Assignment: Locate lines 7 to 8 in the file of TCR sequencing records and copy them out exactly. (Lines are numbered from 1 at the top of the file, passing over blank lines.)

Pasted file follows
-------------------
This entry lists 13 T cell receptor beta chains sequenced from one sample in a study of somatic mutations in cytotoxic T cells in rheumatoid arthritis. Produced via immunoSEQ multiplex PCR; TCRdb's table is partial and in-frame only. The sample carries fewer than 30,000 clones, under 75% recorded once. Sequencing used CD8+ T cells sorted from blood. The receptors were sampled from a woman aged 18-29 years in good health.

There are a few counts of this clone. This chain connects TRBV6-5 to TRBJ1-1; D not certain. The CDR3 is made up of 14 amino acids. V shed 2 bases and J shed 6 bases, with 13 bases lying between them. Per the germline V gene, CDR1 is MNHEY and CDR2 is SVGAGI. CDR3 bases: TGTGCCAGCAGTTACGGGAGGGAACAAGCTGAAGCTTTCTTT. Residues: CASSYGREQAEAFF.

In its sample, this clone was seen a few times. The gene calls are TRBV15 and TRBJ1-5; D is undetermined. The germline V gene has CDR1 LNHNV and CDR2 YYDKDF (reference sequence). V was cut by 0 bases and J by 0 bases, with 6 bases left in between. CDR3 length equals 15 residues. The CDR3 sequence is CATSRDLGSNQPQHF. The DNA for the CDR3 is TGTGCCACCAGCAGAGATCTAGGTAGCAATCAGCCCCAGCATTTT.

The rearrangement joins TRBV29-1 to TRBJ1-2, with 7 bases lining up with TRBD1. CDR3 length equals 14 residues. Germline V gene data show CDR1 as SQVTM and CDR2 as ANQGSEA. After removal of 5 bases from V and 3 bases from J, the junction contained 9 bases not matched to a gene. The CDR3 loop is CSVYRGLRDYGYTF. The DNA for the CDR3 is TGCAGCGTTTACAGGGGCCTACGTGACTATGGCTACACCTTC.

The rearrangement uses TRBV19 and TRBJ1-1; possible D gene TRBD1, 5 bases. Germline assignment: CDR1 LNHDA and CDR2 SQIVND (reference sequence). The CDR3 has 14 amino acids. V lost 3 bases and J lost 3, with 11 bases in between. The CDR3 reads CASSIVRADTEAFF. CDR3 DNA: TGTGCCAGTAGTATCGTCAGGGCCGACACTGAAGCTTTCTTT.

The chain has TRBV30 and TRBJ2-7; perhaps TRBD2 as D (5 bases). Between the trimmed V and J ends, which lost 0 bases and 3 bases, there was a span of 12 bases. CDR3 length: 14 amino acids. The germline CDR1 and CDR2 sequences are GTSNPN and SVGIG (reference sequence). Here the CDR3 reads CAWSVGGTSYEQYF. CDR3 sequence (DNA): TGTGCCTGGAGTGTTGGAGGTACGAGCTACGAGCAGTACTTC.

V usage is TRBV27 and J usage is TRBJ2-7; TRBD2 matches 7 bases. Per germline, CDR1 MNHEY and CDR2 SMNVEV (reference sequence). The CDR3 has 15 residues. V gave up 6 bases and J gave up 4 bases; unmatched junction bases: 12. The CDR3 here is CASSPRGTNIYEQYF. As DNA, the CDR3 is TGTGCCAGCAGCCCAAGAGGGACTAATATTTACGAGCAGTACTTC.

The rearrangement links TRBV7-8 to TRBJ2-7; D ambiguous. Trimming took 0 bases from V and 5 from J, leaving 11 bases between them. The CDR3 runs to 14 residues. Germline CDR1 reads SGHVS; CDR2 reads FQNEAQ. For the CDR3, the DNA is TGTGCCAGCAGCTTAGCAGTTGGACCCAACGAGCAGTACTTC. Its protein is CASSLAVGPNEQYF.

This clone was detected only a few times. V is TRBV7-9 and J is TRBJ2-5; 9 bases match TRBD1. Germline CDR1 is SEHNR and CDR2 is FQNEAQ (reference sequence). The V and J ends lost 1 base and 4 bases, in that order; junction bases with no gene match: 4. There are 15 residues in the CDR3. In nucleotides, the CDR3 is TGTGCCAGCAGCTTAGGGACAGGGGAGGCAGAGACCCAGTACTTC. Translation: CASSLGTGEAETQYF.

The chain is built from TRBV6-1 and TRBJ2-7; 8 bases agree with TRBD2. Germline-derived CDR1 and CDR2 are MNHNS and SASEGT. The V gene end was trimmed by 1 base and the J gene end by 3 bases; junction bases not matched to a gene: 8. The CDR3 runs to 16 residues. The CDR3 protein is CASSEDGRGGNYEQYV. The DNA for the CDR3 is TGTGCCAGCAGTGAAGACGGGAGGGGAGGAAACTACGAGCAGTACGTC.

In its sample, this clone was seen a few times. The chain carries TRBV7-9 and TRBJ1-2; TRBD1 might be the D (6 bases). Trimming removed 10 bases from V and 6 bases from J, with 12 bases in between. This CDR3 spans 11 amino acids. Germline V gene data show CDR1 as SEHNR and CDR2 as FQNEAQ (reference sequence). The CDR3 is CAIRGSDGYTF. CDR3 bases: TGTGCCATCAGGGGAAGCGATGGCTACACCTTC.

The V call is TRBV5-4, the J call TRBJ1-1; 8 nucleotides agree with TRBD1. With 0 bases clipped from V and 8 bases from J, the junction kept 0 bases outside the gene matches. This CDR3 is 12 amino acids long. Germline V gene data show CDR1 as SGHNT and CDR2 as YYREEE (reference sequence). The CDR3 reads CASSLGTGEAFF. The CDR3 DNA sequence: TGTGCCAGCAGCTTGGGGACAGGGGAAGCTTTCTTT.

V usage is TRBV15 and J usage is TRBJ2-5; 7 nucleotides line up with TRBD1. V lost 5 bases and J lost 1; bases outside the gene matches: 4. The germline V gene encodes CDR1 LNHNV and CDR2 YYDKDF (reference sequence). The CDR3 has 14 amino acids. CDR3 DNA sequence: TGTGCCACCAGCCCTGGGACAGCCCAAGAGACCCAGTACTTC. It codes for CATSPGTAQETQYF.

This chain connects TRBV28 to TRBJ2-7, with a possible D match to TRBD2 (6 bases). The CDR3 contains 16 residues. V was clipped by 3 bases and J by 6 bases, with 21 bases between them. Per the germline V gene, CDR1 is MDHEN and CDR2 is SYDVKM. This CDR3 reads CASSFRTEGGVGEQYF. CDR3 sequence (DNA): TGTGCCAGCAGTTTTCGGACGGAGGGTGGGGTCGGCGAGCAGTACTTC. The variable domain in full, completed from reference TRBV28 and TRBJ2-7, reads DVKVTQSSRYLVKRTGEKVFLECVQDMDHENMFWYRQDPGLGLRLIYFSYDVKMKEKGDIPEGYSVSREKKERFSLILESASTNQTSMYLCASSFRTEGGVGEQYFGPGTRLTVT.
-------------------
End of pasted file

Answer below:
V usage is TRBV27 and J usage is TRBJ2-7; TRBD2 matches 7 bases. Per germline, CDR1 MNHEY and CDR2 SMNVEV (reference sequence). The CDR3 has 15 residues. V gave up 6 bases and J gave up 4 bases; unmatched junction bases: 12. The CDR3 here is CASSPRGTNIYEQYF. As DNA, the CDR3 is TGTGCCAGCAGCCCAAGAGGGACTAATATTTACGAGCAGTACTTC.

The rearrangement links TRBV7-8 to TRBJ2-7; D ambiguous. Trimming took 0 bases from V and 5 from J, leaving 11 bases between them. The CDR3 runs to 14 residues. Germline CDR1 reads SGHVS; CDR2 reads FQNEAQ. For the CDR3, the DNA is TGTGCCAGCAGCTTAGCAGTTGGACCCAACGAGCAGTACTTC. Its protein is CASSLAVGPNEQYF.